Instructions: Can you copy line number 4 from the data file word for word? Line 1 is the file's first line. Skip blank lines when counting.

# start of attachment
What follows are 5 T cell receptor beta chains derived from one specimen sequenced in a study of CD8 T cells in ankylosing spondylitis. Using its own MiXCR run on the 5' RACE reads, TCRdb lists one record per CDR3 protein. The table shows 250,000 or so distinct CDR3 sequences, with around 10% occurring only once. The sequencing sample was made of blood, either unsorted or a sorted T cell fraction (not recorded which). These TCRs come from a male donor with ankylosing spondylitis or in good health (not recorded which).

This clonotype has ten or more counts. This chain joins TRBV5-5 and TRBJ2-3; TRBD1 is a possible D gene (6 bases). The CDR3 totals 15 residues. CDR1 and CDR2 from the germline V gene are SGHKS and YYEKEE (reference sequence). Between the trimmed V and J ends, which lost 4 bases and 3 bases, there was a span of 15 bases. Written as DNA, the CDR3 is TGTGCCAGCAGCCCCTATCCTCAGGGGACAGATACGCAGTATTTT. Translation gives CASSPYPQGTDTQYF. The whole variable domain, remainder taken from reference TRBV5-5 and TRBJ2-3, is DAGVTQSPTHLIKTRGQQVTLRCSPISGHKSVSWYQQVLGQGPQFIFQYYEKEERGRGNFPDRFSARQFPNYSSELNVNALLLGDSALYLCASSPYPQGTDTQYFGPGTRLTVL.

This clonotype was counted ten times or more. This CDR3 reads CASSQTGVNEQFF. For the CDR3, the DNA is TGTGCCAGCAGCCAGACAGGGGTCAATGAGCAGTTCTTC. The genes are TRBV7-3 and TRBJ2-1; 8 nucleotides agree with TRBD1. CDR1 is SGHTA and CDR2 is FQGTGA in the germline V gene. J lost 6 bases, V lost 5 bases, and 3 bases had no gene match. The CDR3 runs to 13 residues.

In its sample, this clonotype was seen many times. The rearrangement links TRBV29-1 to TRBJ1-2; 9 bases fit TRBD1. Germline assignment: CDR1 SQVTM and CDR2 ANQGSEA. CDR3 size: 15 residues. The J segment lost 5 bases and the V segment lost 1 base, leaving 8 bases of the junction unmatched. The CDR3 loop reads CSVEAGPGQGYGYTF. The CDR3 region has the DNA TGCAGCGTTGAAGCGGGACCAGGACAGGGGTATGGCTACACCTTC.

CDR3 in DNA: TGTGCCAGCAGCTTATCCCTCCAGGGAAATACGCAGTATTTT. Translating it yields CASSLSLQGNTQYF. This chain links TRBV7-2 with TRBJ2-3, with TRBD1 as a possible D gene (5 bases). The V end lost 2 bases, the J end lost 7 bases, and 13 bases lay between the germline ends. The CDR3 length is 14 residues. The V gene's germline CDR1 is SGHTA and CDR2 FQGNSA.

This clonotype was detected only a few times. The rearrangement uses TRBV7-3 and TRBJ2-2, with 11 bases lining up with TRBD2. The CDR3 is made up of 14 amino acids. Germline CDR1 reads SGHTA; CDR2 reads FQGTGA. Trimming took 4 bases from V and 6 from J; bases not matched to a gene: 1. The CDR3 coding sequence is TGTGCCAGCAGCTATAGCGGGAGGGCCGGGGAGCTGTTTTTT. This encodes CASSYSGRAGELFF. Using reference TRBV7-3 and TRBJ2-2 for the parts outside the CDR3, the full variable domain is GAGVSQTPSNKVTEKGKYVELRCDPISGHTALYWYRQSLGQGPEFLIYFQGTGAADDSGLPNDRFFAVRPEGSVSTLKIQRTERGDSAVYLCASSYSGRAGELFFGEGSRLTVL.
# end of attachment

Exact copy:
In its sample, this clonotype was seen many times. The rearrangement links TRBV29-1 to TRBJ1-2; 9 bases fit TRBD1. Germline assignment: CDR1 SQVTM and CDR2 ANQGSEA. CDR3 size: 15 residues. The J segment lost 5 bases and the V segment lost 1 base, leaving 8 bases of the junction unmatched. The CDR3 loop reads CSVEAGPGQGYGYTF. The CDR3 region has the DNA TGCAGCGTTGAAGCGGGACCAGGACAGGGGTATGGCTACACCTTC.